Originally published in Foreign Policy Association Blogs
by Reza Akhlaghi
2014 was a year of growing tension and instability in international affairs. The Middle East became witness to a bloody revolt by Sunnis against Shia dominated governments of Iraq and Syria. This revolt became crystalized in the rise of Islamic State in Iraq and Syria (ISIS). American diplomacy in the Middle East was widely criticized by a whole slew of actors that saw the developments on the ground from their strategic interests as the Islamic State conquered territory and massacred thousands of innocent Shiite and Sunni Muslims on its way to Mosul and the gates of Erbil.
The U.S.-led coalition against Islamic State was unable to stop the radical group’s march and the coalition’s Arab members, along with Turkey, showed an unimpressive performance in their fight against the radical group. Presidential elections in Turkey took Recep Tayyip Erdogan to the presidential palace in Ankara. Erdogan vehemently defied Western demands in the fight against ISIS and continued to make the assertion that stability in Syria was possible only through Assad’s ouster.
Russia responded to what it believed to be Western provocations against its national security interests in its near abroad and responded aggressively by annexing Crimea and sending troops to Ukraine. Moscow embarked on a campaign of destabilizing the pro-Western government of Petro Poroshenko and vowed that the Western sanctions against it will not be able to force it to change course. Iran continued to grab headlines as the negotiations over Iran’s nuclear program stalled again and the interim agreement was extended for a seven-month period.
China solidified its westward economic push by investing billions of dollars in the energy and infrastructure of Russia and Central Asian states, while the euro zone continued its lackluster economic performance with nearly no prospect of recovery in sight.
In West Africa, the outbreak of Ebola was another destabilizing development. The outbreak also demonstrated the World Health Organization’s unpreparedness and need for more resources as well as greater contribution by the international community against the spread of contagious diseases.
Thanks to Saudi Arabia’s decision to use oil as a geopolitical weapon, the downward spiral in oil prices became another significant development of the year. Oil prices fell by as much as 60 percent from their highs of $110 in early June, compounding the economic crisis in Iran and Russia, which were already under wide-ranging Western sanctions.
Against the backdrop of this volatile environment, choosing the best books of the year in international affairs becomes a matter of judgment and relevancy. As the title suggests, I intentionally avoided the use of “best,” as there are undoubtedly many other books that deserve a great deal of praise and attention. It’s fair to suggest that political order, conducting effective diplomacy, human health and prosperity, weakening of, and in some cases breakdown of, political institutions in different parts of the world, and the battle between forces of liberal democracy and religious extremism are the themes that dominated the year’s international developments. The following are ten of the most important books of 2014 that reflect major developments in international affairs.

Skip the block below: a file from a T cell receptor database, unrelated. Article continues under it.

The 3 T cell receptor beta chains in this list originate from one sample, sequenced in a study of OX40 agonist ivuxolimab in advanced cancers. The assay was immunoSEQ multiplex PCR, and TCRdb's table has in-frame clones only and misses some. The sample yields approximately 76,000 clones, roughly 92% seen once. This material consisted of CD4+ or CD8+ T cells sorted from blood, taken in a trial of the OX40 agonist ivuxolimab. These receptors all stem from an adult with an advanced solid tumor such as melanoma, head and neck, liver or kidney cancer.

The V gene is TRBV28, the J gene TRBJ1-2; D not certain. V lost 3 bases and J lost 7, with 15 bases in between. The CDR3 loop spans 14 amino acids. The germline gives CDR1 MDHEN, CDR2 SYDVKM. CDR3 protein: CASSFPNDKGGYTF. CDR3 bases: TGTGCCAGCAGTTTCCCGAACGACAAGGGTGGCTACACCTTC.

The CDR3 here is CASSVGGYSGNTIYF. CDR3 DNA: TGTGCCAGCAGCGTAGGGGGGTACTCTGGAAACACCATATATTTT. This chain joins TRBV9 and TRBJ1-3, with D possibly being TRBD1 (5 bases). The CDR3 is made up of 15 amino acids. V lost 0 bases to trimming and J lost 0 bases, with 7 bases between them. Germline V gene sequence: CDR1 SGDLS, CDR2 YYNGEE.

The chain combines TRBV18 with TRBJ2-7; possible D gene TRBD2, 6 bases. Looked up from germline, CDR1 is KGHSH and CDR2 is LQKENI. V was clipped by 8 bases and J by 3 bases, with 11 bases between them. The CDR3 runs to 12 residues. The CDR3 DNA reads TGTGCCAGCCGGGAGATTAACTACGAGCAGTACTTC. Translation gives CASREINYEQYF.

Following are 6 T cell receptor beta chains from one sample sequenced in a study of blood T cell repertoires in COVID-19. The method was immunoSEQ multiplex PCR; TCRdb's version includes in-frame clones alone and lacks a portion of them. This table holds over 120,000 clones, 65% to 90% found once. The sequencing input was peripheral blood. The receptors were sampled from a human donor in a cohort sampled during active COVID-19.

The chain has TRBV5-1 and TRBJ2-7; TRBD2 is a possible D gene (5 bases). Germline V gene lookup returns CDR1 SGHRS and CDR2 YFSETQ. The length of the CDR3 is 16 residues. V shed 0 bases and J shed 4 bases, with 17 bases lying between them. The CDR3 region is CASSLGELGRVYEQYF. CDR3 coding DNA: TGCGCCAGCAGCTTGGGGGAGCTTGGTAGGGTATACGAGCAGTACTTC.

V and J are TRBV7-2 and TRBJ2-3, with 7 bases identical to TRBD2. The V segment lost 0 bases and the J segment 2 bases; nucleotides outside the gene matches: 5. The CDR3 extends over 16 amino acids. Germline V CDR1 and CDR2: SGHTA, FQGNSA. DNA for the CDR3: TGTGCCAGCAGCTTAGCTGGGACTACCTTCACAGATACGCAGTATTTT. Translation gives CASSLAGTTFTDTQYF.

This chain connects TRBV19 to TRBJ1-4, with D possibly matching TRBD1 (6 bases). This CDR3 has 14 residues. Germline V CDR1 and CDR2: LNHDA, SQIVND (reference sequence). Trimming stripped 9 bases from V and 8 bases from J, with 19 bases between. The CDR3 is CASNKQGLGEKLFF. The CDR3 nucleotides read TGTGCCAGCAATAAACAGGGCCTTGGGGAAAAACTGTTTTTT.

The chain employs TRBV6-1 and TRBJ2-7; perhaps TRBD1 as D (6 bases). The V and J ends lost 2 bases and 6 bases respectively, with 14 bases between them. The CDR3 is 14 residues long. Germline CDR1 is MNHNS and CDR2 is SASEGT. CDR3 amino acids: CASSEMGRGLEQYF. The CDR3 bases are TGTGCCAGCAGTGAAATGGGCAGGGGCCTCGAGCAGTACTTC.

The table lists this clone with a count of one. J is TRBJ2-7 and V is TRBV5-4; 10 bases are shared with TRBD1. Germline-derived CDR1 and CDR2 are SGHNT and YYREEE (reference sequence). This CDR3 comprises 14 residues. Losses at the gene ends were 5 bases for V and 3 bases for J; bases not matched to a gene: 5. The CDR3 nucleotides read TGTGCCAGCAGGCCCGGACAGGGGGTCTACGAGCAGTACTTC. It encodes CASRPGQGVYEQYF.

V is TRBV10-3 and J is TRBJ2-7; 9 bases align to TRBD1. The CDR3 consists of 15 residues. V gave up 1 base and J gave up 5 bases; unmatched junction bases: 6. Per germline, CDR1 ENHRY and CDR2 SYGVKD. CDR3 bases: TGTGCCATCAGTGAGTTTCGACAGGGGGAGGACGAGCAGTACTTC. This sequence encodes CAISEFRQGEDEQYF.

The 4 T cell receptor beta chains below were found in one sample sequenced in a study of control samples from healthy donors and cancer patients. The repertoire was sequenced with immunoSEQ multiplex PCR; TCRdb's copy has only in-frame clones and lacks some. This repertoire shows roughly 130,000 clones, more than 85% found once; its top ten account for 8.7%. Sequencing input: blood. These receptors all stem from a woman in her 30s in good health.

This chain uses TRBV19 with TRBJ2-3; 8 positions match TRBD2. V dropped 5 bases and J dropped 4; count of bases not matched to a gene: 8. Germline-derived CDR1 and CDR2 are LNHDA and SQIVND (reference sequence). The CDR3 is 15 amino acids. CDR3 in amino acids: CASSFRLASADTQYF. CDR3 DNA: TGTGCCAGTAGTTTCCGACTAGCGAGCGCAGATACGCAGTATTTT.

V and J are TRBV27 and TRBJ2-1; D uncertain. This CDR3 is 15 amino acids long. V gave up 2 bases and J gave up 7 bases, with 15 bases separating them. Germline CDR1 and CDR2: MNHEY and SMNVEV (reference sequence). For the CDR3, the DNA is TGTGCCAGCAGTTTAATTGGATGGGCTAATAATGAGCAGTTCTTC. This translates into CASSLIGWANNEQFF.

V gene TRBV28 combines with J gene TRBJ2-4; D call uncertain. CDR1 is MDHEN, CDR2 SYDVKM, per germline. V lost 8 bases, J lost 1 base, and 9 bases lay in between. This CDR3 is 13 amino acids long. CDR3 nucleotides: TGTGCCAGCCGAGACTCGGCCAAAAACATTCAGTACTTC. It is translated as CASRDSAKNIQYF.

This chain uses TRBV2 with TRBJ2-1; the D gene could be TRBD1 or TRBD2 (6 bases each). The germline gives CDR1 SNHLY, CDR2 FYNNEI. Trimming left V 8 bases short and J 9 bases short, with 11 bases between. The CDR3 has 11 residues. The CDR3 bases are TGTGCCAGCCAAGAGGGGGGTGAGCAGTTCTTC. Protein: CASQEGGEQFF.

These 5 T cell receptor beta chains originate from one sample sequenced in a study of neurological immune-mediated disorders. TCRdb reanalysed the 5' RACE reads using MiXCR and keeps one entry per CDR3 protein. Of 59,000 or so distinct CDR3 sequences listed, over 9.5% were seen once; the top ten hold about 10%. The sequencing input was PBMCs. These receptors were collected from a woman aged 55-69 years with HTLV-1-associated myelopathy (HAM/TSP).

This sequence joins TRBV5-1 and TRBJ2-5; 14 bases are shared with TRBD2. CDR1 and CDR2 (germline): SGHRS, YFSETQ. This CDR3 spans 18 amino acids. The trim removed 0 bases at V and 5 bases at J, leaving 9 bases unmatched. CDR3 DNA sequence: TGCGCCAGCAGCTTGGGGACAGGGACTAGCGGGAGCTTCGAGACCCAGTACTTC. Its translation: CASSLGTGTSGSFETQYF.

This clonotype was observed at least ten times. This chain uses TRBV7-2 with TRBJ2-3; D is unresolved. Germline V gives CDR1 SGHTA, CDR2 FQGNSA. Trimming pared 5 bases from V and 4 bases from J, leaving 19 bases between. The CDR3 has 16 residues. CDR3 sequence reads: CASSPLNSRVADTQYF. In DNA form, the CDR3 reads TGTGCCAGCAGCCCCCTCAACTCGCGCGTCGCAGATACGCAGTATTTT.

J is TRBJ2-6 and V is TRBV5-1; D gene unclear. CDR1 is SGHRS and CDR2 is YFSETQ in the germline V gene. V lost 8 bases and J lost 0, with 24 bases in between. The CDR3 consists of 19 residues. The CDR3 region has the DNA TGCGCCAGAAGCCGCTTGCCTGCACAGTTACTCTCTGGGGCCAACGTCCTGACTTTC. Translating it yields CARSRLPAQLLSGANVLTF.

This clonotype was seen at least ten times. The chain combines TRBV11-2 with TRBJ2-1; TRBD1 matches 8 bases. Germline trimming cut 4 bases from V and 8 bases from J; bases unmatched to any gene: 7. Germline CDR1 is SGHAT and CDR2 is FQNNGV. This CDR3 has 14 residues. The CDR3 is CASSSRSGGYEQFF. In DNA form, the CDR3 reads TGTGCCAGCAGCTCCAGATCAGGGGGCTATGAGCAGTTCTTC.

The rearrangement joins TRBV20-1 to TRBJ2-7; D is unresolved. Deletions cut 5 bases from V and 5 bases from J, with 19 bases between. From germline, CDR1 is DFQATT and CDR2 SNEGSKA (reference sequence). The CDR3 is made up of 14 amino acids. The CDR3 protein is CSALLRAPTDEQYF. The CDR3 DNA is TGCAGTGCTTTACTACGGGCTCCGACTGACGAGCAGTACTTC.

World Order by Henry Kissinger
(Penguin Press, 432 pp.)
Written by the former National Security Advisor and Secretary of State, Henry Kissinger, World Order offers an in-depth historical perspective on the roots of order in international relations and an outlook on how present day disorder and divergent approaches to international relations by emerging players can be reconciled. Offering four concepts on order, Kissinger articulates on each concept by combining geography and history and the challenges they face. The four concepts focus on Europe, the Middle East, China, and the United States.
Kissinger demonstrates how lack of consensus among key international actors has led, and will continue to lead, to increasing tensions in different parts of the world. The book aptly emphasizes on the role of culture and communication technology in world affairs and their impact on shaping socio-cultural trends.
Political Order and Political Decay: From the Industrial Revolution to the Globalization of Democracy by Francis Fukuyama
(Farrar, Straus and Giroux, 672 pp.)
As a second installment to his 2011 and widely acclaimed book, The Origins of the Political Order, Fukuyama focuses on the development of institutions and their success and failure in different societies. One of the book’s key themes is government functionality in different parts of the world and factors that lead to the success and failure of political institutions. The book also offers a much-needed criticism of special interest groups in the United States and of their impact on formulating economic and social policies.
While Fukuyama regards this dysfunction in the U.S government and the rise of the far-right politics in Europe as signs of democratic decay, he asserts that liberal democracy will be the universal destination of humanity.
The Rise of Turkey: The Twenty-First Century’s First Muslim Power by Soner Cagaptay
(Potomac Books, 192 pp.)
This is a seminal work on one of the emerging powers of our time: Turkey. Written by Soner Cagaptay of the Washington Institute for Near East Policy, The Rise of Turkey is a unique account of how over the last decade and a half, Turkey has managed to become a significant player on the international stage and a key Muslim state in the Middle East that could overshadow the region’s traditional players like Iran and Saudi Arabia. Cagaptay delves into the political, cultural, and economic factors that have contributed to the rise of the country on the international stage and implications these factors hold for its future foreign policy direction.
Cagaptay is considered one of America’s leading scholars on Turkish affairs, and he outlines the opportunities and challenges facing contemporary Turkey, arguing that “the country must find a balance between its Muslim identity and its Western affiliations.” The Rise of Turkey is undoubtedly an essential read for anyone interested in developing a serious understanding of modern Turkey.
Temptations of Power: Islamists and Illiberal Democracy in a New Middle East
by Shadi Hamid (Oxford University Press, 280 pp.)